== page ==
Dialogue in Islam Course

What is it

  • A five-session course exploring the Quranic, Prophetic and historical advocacy for dialogue in Islam, with a session dedicated to contemporary issues defined as barriers to effective dialogue.
  • Accessible to Muslims and non-Muslims alike, though the course does require prior introductory knowledge of Islam. Yet, we do welcome those completely new to Islamic concepts, and have provided a guided reading list to ensure our participants can engage fully with the material of the course.
  • An interactive pedagogical approach is taken with the course, despite being content heavy each session will be followed by a question-and-answer format ensuring a lively and to-the-point format.
  • Moreover, the participants will have additional contact hour throughout the week with the tutors and will work on a final piece coursework. For instance, those interested in writing a blog piece will attend 4 sessions in parallel to the ‘Dialogue in Islam’ course in how to write, publish and advertise their piece – finishing the course by writing a blog piece on a topic of their choice studied in the course.
  • Alongside ‘effective blog publishing’, video content curating could also be selected as a means of assessment.
  • The course demonstrates the case for interfaith and intercultural dialogue in Islam through reference to scripture, Sunnah and Islamic interpretive methodology. It directly addresses elements of Islamic sources and traditional interpretation which are sometimes taken as contradicting the case for dialogue and even exploited by violent extremists.

Course objectives

  • To give a clear, accessible and Islamically sound introduction to what the Qur’an and Sunnah have to say about dialogue and intercultural/interfaith relations.
  • To demonstrate how Islamic interpretive methodology refutes divisive and extremist misinterpretations of contentious passages in the Islamic sources, giving participants confidence to reject and challenge those misinterpretations on a sound Islamic basis.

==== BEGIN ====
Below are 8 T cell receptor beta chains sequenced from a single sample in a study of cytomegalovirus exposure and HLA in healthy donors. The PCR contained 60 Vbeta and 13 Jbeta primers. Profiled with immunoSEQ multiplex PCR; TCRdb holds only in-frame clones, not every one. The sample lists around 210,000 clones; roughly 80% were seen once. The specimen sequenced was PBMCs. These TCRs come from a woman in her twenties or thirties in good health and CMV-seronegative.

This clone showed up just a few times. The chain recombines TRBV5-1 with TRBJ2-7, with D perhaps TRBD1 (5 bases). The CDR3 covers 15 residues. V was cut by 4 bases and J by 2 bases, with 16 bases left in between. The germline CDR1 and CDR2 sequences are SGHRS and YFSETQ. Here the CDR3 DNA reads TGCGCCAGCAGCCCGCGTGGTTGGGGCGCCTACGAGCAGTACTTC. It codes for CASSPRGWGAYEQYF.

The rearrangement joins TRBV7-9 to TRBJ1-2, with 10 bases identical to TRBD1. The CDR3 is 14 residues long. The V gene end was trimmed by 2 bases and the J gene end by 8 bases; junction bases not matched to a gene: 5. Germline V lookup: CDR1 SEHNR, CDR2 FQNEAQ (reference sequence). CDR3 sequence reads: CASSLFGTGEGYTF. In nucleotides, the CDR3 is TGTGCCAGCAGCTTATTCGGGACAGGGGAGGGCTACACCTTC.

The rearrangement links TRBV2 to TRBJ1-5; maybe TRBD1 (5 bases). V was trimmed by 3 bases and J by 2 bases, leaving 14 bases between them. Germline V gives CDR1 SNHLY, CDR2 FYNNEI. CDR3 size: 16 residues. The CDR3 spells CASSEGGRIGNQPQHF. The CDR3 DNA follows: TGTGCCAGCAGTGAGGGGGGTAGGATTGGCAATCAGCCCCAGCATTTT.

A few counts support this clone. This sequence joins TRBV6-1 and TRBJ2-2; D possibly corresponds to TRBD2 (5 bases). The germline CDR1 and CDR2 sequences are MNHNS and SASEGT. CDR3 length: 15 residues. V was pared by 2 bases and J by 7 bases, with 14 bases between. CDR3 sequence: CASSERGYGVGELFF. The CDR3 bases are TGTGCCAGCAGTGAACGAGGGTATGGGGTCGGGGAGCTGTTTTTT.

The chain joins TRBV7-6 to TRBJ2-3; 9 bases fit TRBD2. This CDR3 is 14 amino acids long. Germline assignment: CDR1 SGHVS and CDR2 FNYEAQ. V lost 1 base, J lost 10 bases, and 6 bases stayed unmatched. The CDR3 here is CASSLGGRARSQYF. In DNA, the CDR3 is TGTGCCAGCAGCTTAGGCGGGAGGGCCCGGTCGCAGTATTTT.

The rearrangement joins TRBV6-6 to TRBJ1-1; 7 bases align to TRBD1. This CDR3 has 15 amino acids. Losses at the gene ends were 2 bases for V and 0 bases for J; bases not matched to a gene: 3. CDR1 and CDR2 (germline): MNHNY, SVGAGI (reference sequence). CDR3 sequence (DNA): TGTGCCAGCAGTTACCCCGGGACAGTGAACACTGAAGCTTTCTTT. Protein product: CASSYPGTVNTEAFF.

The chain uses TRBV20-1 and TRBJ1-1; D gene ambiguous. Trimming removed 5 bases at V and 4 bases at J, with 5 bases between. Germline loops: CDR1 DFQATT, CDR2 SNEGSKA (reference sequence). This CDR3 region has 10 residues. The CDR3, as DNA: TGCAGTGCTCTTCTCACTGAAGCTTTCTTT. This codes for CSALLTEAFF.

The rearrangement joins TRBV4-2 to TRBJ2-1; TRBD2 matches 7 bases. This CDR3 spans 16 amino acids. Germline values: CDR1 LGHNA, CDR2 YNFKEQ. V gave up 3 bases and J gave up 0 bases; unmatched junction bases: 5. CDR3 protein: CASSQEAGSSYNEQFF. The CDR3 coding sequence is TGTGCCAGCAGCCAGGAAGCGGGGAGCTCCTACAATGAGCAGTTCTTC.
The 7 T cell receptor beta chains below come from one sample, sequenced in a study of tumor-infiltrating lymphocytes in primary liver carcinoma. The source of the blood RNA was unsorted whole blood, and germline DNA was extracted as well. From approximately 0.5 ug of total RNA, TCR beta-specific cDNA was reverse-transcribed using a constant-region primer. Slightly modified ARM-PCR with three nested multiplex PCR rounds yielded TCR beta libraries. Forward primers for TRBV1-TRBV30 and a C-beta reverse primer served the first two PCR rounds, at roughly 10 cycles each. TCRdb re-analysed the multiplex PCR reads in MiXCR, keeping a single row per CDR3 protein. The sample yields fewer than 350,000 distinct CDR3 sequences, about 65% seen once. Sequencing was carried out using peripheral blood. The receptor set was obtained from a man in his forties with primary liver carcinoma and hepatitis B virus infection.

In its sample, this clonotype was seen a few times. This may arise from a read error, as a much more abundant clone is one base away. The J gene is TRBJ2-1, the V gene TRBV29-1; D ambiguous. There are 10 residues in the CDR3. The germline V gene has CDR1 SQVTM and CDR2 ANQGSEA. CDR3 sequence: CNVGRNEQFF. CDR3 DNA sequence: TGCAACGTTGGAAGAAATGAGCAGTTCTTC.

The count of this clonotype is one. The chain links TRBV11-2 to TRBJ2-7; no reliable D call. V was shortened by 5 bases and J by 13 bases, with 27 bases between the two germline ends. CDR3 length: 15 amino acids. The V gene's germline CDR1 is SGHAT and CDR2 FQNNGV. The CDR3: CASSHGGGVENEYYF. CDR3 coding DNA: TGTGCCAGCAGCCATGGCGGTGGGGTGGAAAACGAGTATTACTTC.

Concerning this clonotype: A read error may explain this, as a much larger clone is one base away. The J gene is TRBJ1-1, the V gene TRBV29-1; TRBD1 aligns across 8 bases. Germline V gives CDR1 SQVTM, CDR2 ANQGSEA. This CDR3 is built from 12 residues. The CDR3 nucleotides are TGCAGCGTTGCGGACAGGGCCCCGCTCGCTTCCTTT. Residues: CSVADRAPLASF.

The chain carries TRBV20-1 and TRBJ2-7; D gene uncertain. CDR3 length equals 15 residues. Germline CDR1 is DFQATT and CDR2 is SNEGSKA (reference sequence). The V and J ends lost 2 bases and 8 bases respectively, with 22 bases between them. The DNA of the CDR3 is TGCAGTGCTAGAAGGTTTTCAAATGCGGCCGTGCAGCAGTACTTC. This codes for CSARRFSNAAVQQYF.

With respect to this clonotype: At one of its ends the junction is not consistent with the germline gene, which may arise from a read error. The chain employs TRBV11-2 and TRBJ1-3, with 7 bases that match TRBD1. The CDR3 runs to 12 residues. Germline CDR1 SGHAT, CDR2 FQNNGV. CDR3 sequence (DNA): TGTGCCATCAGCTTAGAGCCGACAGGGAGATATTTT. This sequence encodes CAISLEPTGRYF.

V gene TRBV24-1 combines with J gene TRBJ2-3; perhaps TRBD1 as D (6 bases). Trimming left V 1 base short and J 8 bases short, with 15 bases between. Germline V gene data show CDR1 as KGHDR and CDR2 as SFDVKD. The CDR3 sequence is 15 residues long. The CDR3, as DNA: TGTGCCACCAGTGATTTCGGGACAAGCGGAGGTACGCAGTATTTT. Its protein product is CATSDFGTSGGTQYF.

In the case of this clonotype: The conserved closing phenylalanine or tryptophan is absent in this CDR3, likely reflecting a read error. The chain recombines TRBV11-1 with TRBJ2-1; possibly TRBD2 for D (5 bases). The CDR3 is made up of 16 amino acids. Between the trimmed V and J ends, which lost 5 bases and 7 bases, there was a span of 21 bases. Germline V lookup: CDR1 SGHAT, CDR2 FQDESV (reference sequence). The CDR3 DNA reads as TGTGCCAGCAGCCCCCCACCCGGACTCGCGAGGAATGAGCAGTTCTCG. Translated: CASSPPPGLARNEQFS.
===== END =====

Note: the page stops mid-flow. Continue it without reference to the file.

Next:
• To offer an Islamically-anchored positive and proactive narrative.
  • To demonstrate that good intercultural and interfaith relations and dialogue are integral to the religion of Islam.
  • To foster an interactive and transferable learning pedagogy in which participants gain confidence in being able to express material learnt from the course.

Learning objectives

By the end of the course, participants will be able to

  • Identify the core theological issues in relation to Muslim engagement with the ‘other’.
  • Deconstruct the arguments made for and against dialogue in Islam
  • Understand the foundational case for dialogue in Islam.
  • Understand the interpretive methodology that necessitates dialogue in Islam.
  • Use transferable skills, such as blog writing or video curating, to share what they have learnt.

Method

  • A five-session course. Each session consists of a 45minute session, including a questions and answers session.
  • In parallel to the content, students are empowered by transferable skills taught. Students use the skill taught to work on a final assessment piece.
  • The lesson objectives are explained at the beginning of each lesson with questions and comments encouraged from participants.

Target audience

  • Young British Muslims
  • Muslim community leaders and organisations in a position to provide advice and guidance to ordinary Muslims.
  • Mosques, Muslim community centres, youth clubs, schools and other outlets with a significant number of Muslim beneficiaries
  • Non-Muslims, including social workers, teachers, council members, liaison officers, academics and relevant stakeholders and policy makers who wish to understand more about what the Islamic sources say about intercultural/interfaith relations, diversity and dialogue.

Course Outline

Session 1: The Qur’anic Basis for Dialogue I

9th FEB, 2021, 18:00(GMT) UK

Exegetist methodologies; divine intention in plurality; and affirmative dialogue verses from the Qur’an.

Questions to be explored:

  • What is dialogue?
  • What does the Qur’an say about dialogue?
  • What is the difference between interfaith an intercultural dialogue?